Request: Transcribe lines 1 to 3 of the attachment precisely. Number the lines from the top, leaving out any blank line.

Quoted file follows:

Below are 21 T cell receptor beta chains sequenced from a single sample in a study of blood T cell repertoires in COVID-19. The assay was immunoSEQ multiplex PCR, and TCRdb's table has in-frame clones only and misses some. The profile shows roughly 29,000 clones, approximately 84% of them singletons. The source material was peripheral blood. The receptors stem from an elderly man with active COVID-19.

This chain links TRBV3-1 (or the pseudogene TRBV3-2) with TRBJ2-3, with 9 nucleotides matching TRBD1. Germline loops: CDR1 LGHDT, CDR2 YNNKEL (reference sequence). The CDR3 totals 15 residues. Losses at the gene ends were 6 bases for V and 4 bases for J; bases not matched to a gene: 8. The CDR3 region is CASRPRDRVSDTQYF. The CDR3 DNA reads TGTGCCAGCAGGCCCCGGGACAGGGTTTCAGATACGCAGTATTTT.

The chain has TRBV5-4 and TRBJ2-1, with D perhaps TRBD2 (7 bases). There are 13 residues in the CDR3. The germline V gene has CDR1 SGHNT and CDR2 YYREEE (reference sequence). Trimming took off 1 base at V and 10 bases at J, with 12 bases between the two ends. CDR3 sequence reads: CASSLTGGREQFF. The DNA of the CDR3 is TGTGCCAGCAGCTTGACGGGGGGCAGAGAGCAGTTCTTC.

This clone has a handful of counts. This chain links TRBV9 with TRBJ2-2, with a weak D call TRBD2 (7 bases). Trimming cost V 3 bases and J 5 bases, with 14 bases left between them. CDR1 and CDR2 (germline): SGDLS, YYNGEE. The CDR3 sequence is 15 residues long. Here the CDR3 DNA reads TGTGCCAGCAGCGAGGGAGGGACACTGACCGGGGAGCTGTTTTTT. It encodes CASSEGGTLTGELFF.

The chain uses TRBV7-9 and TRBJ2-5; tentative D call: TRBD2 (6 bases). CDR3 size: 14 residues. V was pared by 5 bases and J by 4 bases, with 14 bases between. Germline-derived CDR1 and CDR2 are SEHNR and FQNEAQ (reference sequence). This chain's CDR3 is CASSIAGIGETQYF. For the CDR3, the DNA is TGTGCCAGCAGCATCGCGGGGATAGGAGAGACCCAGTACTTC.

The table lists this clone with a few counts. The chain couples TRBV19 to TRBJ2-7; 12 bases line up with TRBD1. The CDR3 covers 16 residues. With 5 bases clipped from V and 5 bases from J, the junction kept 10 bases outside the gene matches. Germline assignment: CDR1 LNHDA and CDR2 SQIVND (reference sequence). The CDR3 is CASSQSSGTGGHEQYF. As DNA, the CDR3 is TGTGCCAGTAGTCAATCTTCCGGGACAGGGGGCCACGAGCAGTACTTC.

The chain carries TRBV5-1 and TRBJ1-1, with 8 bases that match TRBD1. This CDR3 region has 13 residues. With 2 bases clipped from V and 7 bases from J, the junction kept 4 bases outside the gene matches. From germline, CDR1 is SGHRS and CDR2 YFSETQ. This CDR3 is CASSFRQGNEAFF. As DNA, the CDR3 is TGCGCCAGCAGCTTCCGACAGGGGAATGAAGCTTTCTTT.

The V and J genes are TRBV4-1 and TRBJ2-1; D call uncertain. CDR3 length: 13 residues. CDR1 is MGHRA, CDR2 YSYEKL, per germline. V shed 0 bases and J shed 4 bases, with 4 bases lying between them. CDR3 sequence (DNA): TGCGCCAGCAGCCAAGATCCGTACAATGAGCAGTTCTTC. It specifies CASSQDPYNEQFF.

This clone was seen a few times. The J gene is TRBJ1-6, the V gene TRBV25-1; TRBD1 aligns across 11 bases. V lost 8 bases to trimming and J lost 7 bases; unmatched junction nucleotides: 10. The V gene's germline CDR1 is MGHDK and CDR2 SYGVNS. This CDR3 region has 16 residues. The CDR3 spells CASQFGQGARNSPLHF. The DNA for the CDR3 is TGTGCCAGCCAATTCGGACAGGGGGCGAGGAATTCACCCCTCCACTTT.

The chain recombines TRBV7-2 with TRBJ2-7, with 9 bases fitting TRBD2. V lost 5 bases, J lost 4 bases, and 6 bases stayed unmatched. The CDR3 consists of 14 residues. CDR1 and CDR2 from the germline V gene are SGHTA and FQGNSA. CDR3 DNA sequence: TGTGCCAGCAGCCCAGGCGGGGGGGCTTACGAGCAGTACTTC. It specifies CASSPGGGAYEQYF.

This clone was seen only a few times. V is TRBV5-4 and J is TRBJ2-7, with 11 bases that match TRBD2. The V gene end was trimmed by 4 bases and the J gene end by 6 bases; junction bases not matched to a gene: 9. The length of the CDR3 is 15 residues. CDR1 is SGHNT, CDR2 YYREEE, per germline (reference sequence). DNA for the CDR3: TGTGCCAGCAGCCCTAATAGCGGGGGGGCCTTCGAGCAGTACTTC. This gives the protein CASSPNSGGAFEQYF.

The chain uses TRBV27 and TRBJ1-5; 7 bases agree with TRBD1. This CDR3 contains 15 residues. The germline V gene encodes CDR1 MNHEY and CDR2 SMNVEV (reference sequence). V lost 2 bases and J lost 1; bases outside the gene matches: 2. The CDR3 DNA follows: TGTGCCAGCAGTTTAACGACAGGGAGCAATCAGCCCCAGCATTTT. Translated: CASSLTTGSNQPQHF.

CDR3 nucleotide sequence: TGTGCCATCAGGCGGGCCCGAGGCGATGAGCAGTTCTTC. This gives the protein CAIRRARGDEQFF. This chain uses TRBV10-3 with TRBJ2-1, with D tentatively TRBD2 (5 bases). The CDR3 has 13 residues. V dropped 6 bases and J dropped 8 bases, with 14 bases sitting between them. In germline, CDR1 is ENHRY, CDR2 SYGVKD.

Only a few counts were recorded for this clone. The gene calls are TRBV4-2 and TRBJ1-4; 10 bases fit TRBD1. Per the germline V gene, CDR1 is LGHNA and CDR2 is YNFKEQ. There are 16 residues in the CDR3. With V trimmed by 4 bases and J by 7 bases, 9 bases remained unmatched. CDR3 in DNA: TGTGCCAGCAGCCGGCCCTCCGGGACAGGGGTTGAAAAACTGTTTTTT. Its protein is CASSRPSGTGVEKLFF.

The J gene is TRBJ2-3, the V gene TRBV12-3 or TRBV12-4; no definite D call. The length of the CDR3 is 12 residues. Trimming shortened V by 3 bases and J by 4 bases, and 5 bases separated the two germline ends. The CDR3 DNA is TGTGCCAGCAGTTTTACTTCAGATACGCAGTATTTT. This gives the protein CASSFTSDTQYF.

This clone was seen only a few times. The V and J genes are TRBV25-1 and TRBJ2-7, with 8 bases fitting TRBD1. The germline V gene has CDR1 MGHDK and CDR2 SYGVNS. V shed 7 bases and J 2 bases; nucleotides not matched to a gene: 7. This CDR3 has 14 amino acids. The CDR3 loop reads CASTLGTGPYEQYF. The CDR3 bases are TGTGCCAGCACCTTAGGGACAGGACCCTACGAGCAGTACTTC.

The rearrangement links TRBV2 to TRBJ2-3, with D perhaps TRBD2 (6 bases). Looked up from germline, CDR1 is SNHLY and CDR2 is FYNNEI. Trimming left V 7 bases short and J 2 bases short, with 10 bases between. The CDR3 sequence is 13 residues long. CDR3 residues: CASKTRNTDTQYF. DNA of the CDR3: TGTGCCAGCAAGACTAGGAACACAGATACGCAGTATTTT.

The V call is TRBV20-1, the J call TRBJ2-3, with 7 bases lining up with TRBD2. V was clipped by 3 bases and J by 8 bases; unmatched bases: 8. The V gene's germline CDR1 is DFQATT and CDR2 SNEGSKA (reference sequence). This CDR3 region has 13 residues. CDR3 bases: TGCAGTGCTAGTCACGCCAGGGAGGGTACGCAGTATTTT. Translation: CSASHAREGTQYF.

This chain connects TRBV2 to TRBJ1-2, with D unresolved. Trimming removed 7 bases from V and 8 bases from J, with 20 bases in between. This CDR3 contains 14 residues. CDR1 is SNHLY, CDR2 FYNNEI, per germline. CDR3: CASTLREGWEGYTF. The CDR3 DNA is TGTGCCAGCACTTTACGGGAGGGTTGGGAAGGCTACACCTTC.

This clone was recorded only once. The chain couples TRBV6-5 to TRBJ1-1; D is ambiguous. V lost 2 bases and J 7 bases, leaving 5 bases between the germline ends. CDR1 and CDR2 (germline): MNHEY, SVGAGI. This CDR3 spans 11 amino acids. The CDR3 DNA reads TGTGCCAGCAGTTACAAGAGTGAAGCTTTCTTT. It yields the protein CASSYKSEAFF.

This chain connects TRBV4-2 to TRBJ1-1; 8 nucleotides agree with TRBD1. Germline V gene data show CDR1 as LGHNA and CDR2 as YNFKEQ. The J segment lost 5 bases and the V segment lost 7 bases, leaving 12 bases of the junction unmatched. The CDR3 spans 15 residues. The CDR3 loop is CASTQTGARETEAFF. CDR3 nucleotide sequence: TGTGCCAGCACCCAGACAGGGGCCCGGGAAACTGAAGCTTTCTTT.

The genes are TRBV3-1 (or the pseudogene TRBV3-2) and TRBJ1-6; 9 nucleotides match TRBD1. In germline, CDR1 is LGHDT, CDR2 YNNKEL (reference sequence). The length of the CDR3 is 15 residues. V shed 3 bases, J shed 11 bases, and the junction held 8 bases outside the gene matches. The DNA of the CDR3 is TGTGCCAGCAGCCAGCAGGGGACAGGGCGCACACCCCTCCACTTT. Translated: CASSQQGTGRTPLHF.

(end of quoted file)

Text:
Below are 21 T cell receptor beta chains sequenced from a single sample in a study of blood T cell repertoires in COVID-19. The assay was immunoSEQ multiplex PCR, and TCRdb's table has in-frame clones only and misses some. The profile shows roughly 29,000 clones, approximately 84% of them singletons. The source material was peripheral blood. The receptors stem from an elderly man with active COVID-19.

This chain links TRBV3-1 (or the pseudogene TRBV3-2) with TRBJ2-3, with 9 nucleotides matching TRBD1. Germline loops: CDR1 LGHDT, CDR2 YNNKEL (reference sequence). The CDR3 totals 15 residues. Losses at the gene ends were 6 bases for V and 4 bases for J; bases not matched to a gene: 8. The CDR3 region is CASRPRDRVSDTQYF. The CDR3 DNA reads TGTGCCAGCAGGCCCCGGGACAGGGTTTCAGATACGCAGTATTTT.

The chain has TRBV5-4 and TRBJ2-1, with D perhaps TRBD2 (7 bases). There are 13 residues in the CDR3. The germline V gene has CDR1 SGHNT and CDR2 YYREEE (reference sequence). Trimming took off 1 base at V and 10 bases at J, with 12 bases between the two ends. CDR3 sequence reads: CASSLTGGREQFF. The DNA of the CDR3 is TGTGCCAGCAGCTTGACGGGGGGCAGAGAGCAGTTCTTC.